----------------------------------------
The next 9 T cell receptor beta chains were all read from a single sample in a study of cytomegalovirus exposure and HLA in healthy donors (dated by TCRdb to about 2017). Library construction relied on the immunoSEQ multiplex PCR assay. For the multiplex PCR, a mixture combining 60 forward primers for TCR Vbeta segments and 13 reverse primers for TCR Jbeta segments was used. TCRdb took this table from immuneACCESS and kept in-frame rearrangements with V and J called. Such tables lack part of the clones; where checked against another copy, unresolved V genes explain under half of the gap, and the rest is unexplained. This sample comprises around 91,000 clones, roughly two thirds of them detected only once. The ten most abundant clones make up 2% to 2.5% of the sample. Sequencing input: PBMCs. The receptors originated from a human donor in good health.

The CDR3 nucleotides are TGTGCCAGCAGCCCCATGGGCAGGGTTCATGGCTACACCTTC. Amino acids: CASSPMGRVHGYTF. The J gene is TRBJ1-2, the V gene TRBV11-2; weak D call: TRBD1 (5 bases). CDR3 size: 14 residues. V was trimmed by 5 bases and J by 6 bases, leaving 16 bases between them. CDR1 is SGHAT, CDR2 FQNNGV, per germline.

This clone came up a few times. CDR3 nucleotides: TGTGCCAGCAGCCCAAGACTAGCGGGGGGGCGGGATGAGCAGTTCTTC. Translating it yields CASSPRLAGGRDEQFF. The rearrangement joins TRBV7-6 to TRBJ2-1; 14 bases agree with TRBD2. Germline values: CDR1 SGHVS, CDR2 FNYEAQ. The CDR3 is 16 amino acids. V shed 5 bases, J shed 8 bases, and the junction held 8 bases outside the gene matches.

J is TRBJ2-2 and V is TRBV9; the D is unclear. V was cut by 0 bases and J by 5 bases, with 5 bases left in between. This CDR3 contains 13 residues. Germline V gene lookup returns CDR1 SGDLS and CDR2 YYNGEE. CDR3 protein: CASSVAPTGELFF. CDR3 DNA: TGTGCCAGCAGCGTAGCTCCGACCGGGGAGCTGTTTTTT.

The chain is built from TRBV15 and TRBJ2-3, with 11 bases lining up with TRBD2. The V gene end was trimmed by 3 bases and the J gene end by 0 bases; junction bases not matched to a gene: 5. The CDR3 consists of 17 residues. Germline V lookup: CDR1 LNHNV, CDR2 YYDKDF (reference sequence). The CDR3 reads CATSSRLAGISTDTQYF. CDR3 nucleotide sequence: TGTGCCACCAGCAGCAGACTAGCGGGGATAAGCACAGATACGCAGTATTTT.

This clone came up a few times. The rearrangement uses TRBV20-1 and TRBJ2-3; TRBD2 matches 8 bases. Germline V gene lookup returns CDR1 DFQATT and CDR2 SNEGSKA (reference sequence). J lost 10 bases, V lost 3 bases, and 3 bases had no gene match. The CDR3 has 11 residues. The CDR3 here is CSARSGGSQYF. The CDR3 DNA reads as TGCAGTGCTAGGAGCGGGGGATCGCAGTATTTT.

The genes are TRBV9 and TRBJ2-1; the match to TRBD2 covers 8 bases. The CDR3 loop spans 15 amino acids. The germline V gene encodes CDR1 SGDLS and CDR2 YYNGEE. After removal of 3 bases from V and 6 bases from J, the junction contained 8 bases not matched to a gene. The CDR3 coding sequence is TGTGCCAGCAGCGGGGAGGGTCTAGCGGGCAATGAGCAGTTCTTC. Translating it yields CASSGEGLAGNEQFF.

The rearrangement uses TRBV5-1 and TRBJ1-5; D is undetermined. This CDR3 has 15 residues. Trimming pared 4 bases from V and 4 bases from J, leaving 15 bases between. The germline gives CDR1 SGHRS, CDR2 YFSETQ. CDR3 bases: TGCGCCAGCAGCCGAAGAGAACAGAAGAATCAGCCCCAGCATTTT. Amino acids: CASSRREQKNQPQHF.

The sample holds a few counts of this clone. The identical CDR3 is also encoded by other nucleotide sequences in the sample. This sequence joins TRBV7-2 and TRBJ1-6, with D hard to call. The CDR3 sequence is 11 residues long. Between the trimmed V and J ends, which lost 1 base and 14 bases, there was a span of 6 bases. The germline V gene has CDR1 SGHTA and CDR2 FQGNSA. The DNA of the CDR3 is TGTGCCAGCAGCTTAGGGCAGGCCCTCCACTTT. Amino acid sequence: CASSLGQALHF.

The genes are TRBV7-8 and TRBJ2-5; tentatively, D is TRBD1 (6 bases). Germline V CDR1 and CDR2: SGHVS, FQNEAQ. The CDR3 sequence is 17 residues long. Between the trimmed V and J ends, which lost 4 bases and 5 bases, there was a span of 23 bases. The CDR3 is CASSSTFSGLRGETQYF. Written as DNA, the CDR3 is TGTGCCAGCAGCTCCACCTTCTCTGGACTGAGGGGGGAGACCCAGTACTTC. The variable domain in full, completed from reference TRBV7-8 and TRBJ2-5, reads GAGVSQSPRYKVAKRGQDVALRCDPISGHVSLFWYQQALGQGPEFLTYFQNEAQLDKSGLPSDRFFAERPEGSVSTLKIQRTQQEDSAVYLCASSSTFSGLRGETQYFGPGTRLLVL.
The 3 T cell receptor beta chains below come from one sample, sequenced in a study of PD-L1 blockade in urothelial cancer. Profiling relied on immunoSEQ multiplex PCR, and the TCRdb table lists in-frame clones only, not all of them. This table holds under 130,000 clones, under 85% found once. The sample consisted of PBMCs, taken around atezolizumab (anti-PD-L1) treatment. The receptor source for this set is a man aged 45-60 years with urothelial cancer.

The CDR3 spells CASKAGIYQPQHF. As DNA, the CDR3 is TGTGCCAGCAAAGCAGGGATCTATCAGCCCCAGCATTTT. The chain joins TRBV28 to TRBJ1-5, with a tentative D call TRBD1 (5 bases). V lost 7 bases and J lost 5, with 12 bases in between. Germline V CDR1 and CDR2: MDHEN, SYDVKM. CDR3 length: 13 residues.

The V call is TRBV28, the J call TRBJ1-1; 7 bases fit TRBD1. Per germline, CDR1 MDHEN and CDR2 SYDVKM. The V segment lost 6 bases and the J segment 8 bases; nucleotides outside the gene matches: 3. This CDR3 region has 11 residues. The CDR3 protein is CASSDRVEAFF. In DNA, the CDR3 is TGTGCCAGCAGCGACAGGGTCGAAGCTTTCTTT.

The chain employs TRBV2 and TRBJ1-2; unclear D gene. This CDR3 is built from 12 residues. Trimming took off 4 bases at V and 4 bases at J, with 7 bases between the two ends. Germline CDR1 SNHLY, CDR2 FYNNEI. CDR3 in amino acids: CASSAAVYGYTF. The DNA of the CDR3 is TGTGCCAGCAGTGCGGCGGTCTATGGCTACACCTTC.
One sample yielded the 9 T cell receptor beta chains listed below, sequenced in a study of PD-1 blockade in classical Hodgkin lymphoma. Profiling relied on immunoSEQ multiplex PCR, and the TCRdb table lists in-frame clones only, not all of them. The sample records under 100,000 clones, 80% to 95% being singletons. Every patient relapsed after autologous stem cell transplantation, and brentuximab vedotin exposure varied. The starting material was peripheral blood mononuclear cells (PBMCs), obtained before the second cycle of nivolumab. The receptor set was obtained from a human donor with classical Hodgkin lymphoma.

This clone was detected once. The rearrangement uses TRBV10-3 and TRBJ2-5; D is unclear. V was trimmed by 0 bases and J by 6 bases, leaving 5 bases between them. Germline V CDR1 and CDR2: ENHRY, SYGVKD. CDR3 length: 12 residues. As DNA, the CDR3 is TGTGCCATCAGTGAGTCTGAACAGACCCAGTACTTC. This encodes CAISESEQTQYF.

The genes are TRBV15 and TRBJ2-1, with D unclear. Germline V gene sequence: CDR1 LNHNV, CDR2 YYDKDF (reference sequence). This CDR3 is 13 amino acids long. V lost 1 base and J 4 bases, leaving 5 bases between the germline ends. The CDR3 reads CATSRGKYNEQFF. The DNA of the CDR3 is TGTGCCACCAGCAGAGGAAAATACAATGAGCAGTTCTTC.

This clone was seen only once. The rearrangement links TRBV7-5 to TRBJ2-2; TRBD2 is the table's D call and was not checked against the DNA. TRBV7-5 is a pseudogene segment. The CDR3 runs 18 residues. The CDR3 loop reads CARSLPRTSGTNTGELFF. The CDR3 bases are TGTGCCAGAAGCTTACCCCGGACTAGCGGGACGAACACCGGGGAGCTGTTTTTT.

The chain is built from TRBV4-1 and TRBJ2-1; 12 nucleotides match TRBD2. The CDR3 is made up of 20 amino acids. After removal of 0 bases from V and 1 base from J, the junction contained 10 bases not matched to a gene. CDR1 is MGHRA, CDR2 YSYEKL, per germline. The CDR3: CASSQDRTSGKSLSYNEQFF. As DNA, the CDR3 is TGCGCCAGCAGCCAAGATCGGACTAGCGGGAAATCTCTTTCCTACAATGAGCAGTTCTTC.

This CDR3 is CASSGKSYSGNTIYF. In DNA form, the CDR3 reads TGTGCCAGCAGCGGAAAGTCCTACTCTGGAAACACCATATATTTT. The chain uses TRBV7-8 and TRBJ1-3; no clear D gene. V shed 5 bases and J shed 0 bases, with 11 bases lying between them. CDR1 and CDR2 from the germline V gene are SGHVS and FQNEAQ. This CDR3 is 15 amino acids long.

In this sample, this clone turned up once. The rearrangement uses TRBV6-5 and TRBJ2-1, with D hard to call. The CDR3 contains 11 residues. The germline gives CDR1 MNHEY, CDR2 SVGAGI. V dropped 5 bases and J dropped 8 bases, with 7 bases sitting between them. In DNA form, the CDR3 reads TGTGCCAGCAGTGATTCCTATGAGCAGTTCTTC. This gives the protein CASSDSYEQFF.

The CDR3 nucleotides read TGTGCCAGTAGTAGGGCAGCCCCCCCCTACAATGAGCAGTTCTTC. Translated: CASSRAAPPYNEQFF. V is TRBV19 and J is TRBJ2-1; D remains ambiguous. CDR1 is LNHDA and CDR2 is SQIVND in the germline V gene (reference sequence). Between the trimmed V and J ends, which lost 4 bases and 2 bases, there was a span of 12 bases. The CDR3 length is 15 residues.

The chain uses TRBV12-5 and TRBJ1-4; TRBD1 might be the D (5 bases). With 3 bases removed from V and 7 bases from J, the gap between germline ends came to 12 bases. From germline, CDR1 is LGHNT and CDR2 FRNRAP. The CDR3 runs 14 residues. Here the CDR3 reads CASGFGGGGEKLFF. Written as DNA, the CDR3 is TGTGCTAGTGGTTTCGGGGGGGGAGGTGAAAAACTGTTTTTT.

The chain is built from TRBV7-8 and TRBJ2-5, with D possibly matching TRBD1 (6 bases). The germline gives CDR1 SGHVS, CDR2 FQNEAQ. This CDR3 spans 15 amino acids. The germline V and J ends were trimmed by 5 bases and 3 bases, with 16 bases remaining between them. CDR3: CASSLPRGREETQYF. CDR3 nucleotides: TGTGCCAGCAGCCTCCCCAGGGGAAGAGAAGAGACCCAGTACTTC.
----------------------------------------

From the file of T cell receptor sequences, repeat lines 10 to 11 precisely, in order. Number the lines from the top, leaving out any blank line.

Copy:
The genes are TRBV7-8 and TRBJ2-5; tentatively, D is TRBD1 (6 bases). Germline V CDR1 and CDR2: SGHVS, FQNEAQ. The CDR3 sequence is 17 residues long. Between the trimmed V and J ends, which lost 4 bases and 5 bases, there was a span of 23 bases. The CDR3 is CASSSTFSGLRGETQYF. Written as DNA, the CDR3 is TGTGCCAGCAGCTCCACCTTCTCTGGACTGAGGGGGGAGACCCAGTACTTC. The variable domain in full, completed from reference TRBV7-8 and TRBJ2-5, reads GAGVSQSPRYKVAKRGQDVALRCDPISGHVSLFWYQQALGQGPEFLTYFQNEAQLDKSGLPSDRFFAERPEGSVSTLKIQRTQQEDSAVYLCASSSTFSGLRGETQYFGPGTRLLVL.
The 3 T cell receptor beta chains below come from one sample, sequenced in a study of PD-L1 blockade in urothelial cancer. Profiling relied on immunoSEQ multiplex PCR, and the TCRdb table lists in-frame clones only, not all of them. This table holds under 130,000 clones, under 85% found once. The sample consisted of PBMCs, taken around atezolizumab (anti-PD-L1) treatment. The receptor source for this set is a man aged 45-60 years with urothelial cancer.